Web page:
By: Luke Mallon
A new testing schedule has been developed to replace our midterm and final exams. Traditionally, students would take two, one hour tests over the course of three days, then go home. This year however, the administration has created a full-day schedule, where students will take three, one hour tests, with study, lunch, and snack breaks. This schedule is worrisome to a lot of students and teachers alike, but the change may be beneficial to Seton La Salle as a whole.
The current student body, along with many teachers, strongly believe that this change will hurt the test scores. A poll was sent out when the change in schedule was announced (before the actual schedule was finalized). Of the 145 responses, 89% responded yes to the question “Are you concerned that the new mid-term schedule could negatively affect your study routines and/or grade?” Nearly 92% preferred the old schedule to the proposed changes.
Many fear that three tests in one day is too overwhelming and the proposed study sessions will be ineffective. The study sessions will be held in the cafeteria, auditorium, and gym. Whole grades will occupy these places. Senior Lindsay Laverty stated, “I feel like the students are going to have a difficult time focusing in an environment of constant distraction.”
The hope of the administration is to utilize the group setting by studying with peers and teachers, but if things get out of hand, not only will the students who are causing disruptions fail to study, but the people trying to focus will also be distracted. Junior Josh Blamer supports Laverty’s concerns about the new schedule saying, “I don’t like it.”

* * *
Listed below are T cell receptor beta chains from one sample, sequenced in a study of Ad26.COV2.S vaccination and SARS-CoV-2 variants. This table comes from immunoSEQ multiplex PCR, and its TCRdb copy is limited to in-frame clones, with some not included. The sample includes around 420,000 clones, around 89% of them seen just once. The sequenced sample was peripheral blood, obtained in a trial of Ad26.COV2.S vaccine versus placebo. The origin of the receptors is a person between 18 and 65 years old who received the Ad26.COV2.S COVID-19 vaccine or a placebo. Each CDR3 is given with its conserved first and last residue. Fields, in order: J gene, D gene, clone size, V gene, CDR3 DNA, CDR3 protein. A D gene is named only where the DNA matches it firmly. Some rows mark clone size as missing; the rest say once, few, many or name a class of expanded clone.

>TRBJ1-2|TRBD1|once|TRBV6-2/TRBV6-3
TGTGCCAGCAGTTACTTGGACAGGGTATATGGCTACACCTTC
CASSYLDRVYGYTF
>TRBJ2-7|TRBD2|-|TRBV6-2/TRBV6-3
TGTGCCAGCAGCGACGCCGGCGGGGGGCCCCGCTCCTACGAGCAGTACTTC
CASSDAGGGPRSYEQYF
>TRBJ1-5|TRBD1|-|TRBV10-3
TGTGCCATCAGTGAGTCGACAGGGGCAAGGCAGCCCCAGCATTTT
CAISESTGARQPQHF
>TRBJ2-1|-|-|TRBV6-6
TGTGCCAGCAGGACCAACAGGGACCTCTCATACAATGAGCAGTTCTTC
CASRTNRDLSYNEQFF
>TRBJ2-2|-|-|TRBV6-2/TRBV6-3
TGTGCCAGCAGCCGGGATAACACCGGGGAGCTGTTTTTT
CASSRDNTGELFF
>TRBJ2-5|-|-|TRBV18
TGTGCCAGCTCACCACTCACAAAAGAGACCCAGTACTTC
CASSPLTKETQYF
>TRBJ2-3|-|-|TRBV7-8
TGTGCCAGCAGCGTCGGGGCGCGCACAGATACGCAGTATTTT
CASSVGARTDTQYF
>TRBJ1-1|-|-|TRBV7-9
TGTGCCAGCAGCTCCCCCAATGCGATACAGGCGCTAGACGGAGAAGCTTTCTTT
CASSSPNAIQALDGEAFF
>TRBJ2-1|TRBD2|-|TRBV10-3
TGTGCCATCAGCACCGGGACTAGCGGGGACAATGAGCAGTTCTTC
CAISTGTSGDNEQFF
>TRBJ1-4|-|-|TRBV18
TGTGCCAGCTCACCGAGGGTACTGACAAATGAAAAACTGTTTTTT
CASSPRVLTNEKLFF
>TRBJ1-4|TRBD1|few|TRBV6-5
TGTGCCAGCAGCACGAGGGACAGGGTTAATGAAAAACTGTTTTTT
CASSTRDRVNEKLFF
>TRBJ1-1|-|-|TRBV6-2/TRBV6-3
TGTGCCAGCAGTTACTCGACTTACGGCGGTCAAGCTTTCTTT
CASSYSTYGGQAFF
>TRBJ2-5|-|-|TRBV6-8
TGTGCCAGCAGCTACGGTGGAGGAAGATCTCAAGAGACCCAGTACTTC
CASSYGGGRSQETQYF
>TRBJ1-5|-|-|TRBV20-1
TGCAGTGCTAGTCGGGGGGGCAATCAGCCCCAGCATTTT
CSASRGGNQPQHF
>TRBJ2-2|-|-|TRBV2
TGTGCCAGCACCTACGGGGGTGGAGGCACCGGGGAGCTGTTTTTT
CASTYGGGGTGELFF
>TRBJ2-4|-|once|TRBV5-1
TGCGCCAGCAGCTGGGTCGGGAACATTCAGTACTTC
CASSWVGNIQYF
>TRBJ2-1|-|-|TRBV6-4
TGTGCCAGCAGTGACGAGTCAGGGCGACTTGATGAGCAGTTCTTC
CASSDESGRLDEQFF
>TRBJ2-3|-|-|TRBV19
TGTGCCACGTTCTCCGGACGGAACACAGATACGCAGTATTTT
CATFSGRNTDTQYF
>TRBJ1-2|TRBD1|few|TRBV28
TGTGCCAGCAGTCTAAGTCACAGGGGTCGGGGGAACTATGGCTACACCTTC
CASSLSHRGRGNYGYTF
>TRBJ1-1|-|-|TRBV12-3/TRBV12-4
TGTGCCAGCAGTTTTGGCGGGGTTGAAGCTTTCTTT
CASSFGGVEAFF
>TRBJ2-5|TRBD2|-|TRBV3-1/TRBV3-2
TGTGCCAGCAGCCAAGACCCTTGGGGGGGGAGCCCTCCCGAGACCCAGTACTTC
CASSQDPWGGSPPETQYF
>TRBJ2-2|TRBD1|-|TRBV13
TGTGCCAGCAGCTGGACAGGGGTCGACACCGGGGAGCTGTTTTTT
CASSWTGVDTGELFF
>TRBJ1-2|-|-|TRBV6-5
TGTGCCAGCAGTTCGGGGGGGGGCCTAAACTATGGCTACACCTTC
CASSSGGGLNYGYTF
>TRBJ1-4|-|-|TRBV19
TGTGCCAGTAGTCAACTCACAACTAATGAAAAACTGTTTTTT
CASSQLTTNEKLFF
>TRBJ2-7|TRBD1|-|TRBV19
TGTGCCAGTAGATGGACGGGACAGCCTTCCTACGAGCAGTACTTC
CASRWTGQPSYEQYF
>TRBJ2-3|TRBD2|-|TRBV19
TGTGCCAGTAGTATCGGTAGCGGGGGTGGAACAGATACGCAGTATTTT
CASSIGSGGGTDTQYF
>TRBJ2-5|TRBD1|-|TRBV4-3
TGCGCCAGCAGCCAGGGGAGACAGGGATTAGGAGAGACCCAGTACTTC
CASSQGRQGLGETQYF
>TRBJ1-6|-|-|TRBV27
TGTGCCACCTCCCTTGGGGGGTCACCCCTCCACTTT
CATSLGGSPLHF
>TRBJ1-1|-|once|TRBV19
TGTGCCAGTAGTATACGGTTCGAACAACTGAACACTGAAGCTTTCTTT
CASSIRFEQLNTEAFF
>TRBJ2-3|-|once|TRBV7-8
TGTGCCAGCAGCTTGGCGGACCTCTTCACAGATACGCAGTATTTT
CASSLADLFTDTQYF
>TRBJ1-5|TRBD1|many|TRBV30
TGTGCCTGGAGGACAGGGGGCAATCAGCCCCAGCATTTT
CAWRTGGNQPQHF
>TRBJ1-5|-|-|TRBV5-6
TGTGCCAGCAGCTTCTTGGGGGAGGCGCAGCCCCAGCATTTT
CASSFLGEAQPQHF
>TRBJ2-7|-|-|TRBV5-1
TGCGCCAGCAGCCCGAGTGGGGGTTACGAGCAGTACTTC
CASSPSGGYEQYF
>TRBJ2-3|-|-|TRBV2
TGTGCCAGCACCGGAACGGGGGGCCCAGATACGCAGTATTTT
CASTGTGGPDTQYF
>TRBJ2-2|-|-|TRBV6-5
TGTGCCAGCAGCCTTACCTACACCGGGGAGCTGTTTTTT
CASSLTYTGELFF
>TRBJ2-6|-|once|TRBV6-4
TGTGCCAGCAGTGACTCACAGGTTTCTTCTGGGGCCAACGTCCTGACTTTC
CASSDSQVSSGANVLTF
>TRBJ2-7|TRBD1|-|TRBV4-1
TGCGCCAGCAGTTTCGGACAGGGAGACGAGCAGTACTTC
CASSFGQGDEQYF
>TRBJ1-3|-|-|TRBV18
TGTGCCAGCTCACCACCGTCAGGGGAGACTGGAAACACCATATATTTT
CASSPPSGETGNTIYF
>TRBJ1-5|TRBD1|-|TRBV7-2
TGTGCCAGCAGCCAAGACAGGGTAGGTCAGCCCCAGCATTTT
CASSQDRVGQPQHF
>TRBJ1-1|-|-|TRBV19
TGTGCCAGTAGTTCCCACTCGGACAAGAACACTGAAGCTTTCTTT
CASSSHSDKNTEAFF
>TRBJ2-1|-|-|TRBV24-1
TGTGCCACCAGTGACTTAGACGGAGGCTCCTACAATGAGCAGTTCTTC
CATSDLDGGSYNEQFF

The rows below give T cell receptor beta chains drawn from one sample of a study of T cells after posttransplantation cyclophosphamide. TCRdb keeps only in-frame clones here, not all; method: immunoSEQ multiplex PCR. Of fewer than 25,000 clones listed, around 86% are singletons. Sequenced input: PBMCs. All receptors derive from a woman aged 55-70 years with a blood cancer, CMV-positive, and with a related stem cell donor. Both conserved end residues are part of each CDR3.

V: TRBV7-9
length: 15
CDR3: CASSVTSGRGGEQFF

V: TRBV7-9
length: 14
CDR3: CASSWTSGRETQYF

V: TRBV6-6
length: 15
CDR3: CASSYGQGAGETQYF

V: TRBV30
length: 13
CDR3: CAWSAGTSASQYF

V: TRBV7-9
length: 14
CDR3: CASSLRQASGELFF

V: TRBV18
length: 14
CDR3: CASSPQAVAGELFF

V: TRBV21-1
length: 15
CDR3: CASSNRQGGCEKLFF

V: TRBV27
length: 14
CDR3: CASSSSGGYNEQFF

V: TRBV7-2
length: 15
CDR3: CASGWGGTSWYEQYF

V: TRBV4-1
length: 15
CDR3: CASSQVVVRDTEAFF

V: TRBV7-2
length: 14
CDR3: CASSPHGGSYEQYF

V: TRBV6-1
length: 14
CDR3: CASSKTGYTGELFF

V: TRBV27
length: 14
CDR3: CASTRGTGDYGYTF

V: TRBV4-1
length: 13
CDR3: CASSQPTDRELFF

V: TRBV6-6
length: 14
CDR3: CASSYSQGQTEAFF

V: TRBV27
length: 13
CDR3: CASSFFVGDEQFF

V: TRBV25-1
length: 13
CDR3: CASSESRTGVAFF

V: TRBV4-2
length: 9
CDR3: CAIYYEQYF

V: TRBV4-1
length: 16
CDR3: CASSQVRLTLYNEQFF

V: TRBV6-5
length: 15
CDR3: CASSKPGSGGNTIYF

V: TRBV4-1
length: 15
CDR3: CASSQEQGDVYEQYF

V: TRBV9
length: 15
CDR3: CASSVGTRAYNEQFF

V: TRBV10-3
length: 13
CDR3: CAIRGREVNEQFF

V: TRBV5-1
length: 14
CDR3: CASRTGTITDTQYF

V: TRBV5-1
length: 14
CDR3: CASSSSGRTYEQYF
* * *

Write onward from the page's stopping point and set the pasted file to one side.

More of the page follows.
The main concern of taking three tests in one day may prove to be too stressful for students. English teacher Mr. Rosenbush, an alumnus of Seton La Salle said, “I did personally like to take the two tests and go home to study”, but as a teacher, he sees the the benefits of the new schedule saying, “In seeing the schedule the school has come up with, the study sessions between each test will give the students a chance to refresh their minds.” On whether or not students will optimize their time during those study session he says, “Whether to study or not is a choice.”, and on what he expects the students to do he seems pessimistic, but says “If nothing else I expect them to be respectful of the students who do spend their time studying.”
While many are skeptical of the result of the schedule, the administration is hopeful to change a problem that goes unnoticed. Assistant Principal Mr. Michael Joyce says, “I think breaking up the tests, allowing students to study immediately prior to the exam, hopefully that helps.” Mr. Joyce analyzed data from last year, and of the 165 different classes at Seton, students in only ten of the classes averaged higher grades on the midterms than their quarter grades. These numbers show that the current system in place is in need of revision. The administration thinks that change will be beneficial for students’ grades. “Afterwards, I will do the same data analysis, and if I find out if this process was ineffective, then we will consider going back to the way things were before or to a even different system.”
This, along with other logistical reasons like busing, hours in school required by the state, and sports like bowling, basketball, and swimming that don’t stop for midterms, are why the administration wanted change.
When approached with the concern about the optimization of the in-school studying Mr. Joyce responds saying, “As for the study windows are concerned, I think if you use them for a review they will be really helpful…. But if you use them as your only study period, I don’t think they will be very effective. If you’re banking on those as your entire foundation of your studying it’s going to hurt.” He believes that if both the students and the teachers have a good, positive attitude and mindset, the new schedule will be beneficial to everyone.
Whether or not these changes will prove to be beneficial is still up in the air. As of now there is a clear line of division between the students and the administration, but if the scores improve, it will be the permanent schedule. In the words of Mr. Joyce, “Just because you do things for a long time the same way doesn’t mean it’s the right way.”